As independent consultant we are always on the lookout of tools that help us to service our clients better... this post helps in answering some (10 tools) of my needs ... hope yours too..
Source: http://www.itbusinessedge.com/cm/community/features/guestopinions/blog/free-tools-for-consultants/?cs=46574 by Ken Hardin, Clarity Answers
Dia > The Dia diagram editor (current version, 0.97.1) is a GPL, v2 is very similar to Microsoft's standard Visio tool set. Dia supports layering, some advanced drawing methods such as Beziergon point manipulation, and AntiAliasing when you really want your output to shine. More importantly, it includes a menu of more than 30 conventional icon sets, and exports to a wide range of open and proprietary formats, including Visio XML and the LaTeX doc preparation system. Free, unlimited use.
PDF-XChange Viewer > Suggesting a free alternative to an already free product (Adobe's Reader X) may seem like a stretch, but PDF-XChange Viewer from Tracker Software is so feature-rich that Ken scores brownie points by recommending it to folks. You can actually create visible type inside a PDF with PDF-XChange Viewer, which makes filling out business docs a snap. There are also embedded screen grab tools, a slew of drawing tools (including one for "thought bubbles"), opacity controls, and a tabbed view for multiple docs. It even has built-in zip compression for sending PDFs via email. Tracker Software uses the freeware to upsell to a pro version (you still can't extract or combine files) and its development competitors to Acrobat, so you will see some menus for non-available functionality. Still, PDF-XChange Viewer is just great free software.
Express Invoice > Depending on the complexity of your business, a simple invoicing solution may be all you need to track billables without worrying about payroll or inventory. NCH Software offers a free version of its Express Invoice package for small shops with five or fewer employees (be sure to use the "Get it Free" link on the left of this page). The free version of Express Invoice is not as graphical as many of its competitors, but I've found it easy to create a simple database of customers, quotes and billable items, complete with presumptive tax rates. Minimal invoice customization is available, mostly in the form of logo insertion, and there's even a simple Web-based access to a backup of your account info.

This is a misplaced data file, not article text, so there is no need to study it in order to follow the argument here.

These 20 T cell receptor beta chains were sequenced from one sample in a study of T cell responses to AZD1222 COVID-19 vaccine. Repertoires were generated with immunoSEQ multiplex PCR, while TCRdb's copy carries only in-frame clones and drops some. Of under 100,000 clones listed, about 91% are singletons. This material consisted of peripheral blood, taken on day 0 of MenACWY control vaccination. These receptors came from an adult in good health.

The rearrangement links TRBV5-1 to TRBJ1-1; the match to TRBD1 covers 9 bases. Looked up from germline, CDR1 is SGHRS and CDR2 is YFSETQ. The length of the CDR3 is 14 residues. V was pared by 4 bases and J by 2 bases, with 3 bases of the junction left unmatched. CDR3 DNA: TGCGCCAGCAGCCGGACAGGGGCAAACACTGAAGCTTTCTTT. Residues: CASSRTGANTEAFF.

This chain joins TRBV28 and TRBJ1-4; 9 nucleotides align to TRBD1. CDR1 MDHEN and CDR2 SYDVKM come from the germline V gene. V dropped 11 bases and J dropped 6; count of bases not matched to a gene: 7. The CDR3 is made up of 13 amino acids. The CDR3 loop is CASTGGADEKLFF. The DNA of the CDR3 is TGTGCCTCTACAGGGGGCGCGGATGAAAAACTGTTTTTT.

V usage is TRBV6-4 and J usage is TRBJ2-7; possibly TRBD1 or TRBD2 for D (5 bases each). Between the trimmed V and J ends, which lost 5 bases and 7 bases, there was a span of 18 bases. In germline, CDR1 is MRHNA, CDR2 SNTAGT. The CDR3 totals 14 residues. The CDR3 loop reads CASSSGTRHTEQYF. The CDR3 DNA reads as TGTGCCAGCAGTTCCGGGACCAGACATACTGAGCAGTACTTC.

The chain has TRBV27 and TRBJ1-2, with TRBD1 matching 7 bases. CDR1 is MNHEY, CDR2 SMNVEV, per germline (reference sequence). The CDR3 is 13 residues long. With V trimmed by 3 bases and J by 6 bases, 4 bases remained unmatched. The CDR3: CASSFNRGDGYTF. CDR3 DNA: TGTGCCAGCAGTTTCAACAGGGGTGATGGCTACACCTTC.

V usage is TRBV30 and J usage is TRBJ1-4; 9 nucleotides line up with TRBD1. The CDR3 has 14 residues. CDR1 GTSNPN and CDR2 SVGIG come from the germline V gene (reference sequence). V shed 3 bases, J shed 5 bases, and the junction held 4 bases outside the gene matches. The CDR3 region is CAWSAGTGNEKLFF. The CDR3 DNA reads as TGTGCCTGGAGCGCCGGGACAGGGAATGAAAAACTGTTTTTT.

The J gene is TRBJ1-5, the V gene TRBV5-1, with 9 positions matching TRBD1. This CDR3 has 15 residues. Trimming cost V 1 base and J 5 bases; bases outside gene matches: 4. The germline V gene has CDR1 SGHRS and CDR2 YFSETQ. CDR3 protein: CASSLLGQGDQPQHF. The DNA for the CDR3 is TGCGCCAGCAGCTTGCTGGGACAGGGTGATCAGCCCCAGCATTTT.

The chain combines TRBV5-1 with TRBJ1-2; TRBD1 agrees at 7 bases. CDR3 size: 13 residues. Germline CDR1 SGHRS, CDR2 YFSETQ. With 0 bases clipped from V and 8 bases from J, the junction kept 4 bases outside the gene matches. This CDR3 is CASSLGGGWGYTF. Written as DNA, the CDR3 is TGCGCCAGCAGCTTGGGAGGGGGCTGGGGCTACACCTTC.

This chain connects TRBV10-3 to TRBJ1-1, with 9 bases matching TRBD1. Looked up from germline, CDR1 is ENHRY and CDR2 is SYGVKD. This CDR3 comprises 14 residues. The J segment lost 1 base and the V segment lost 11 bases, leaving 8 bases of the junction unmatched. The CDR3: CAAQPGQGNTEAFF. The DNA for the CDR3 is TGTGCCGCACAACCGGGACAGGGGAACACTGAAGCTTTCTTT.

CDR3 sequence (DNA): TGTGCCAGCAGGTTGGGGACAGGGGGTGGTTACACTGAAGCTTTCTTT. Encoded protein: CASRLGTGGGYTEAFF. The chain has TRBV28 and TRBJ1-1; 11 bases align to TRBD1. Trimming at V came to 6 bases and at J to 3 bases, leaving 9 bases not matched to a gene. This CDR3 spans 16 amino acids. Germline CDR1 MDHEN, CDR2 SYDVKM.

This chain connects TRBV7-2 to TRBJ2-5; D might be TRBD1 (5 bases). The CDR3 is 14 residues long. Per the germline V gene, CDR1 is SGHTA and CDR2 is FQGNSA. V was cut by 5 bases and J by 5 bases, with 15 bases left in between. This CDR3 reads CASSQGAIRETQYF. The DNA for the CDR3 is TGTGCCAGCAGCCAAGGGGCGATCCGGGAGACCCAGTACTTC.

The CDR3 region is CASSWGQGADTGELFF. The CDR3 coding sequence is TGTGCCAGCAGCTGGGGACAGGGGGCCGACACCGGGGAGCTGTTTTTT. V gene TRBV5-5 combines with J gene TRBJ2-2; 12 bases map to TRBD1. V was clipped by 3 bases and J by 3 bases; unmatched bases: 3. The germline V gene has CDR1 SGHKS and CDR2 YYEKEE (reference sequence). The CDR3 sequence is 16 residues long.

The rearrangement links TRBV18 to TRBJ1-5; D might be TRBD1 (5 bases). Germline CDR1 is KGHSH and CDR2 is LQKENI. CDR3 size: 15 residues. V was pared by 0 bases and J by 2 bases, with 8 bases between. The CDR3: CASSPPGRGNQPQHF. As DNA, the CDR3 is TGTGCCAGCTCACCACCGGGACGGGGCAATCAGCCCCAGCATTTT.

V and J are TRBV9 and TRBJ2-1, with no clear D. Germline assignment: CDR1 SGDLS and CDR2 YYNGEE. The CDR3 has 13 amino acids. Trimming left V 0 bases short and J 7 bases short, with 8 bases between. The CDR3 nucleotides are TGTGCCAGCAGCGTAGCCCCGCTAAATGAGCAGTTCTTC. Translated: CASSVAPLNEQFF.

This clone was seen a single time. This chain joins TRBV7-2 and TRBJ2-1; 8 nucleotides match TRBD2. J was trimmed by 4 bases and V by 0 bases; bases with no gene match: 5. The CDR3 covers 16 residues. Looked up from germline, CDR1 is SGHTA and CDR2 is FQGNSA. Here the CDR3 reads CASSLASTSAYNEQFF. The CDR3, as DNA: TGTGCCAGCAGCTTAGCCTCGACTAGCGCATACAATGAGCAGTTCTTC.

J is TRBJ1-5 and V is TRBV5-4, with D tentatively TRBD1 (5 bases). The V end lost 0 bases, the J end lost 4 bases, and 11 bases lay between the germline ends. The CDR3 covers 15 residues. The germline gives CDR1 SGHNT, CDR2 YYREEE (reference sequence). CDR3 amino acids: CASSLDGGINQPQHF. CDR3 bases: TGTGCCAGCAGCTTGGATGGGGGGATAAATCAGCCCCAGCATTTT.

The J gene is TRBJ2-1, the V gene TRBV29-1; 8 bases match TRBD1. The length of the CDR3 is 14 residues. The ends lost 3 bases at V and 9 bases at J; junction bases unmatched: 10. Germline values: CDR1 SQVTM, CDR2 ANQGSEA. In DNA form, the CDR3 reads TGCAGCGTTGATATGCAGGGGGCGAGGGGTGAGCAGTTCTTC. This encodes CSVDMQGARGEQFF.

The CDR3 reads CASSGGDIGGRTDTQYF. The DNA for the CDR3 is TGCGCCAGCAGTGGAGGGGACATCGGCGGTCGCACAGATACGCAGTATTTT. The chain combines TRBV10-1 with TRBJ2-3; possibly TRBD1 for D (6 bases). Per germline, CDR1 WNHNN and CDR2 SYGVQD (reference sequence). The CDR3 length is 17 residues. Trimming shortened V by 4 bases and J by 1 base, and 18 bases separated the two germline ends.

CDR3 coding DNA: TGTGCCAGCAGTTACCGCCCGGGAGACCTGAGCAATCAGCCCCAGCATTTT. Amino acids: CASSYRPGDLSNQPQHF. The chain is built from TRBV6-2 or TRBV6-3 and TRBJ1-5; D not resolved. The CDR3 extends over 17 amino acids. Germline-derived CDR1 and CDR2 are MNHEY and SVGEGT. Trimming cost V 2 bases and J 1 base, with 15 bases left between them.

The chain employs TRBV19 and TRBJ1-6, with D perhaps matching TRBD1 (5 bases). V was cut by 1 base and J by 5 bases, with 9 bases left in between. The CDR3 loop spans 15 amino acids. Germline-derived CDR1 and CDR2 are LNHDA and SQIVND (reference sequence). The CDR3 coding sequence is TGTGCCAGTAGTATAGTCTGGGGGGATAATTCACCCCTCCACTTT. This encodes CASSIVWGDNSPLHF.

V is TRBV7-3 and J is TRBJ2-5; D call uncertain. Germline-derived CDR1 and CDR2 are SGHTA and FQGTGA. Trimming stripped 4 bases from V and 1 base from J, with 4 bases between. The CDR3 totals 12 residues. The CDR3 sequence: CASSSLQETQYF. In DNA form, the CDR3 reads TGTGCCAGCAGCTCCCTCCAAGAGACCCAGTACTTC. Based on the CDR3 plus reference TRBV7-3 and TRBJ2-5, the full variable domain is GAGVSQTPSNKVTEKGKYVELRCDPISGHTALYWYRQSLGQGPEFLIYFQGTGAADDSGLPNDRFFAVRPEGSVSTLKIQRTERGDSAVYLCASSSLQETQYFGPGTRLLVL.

There are a ton of free spreadsheet-based Gantt chart tools out there, but for Ken’s money, if the project is complex enough to merit a Gantt chart to begin with, he wants the data to be in a database, not a spreadsheet. The best free tool he has found for this joyous task is GanttProject, a GPL 2.0 freeware project. You can import resources from standard contacts, assign hard dependencies between tasks, and toggle views between Gantt and the friendlier PERT model. You can post the project to a Web server account, and most importantly, you can export to the MS Project format or CSV. A handy set of tutorials at the project's Web page can walk new users through the basics of Gantting out a project. Free, unlimited use.
Email & Calender
Recommending software from the Mozilla foundation is not exactly a bold move, but with the addition of the Lightning calendaring add-on (now in beta 1.0), Mozilla's Thunderbird 3.1 email client is now officially the best one Ken has ever used. Lightning integrates the retired Sunbird calendaring applet closely with Thunderbird, adding an Events and Tasks menu and a handy calendar sidebar to the intuitive tab-based Mozilla interface. Attachments, recurrence, event-level privacy for shared calendars – it's all there. The only drawback to Thunderbird now is that it does not play seamlessly with Microsoft’s messaging systems, but then again, what does? Ken just copies himself when using a client's Web-based Outlook account – inelegant, but it works. Free, unlimited use.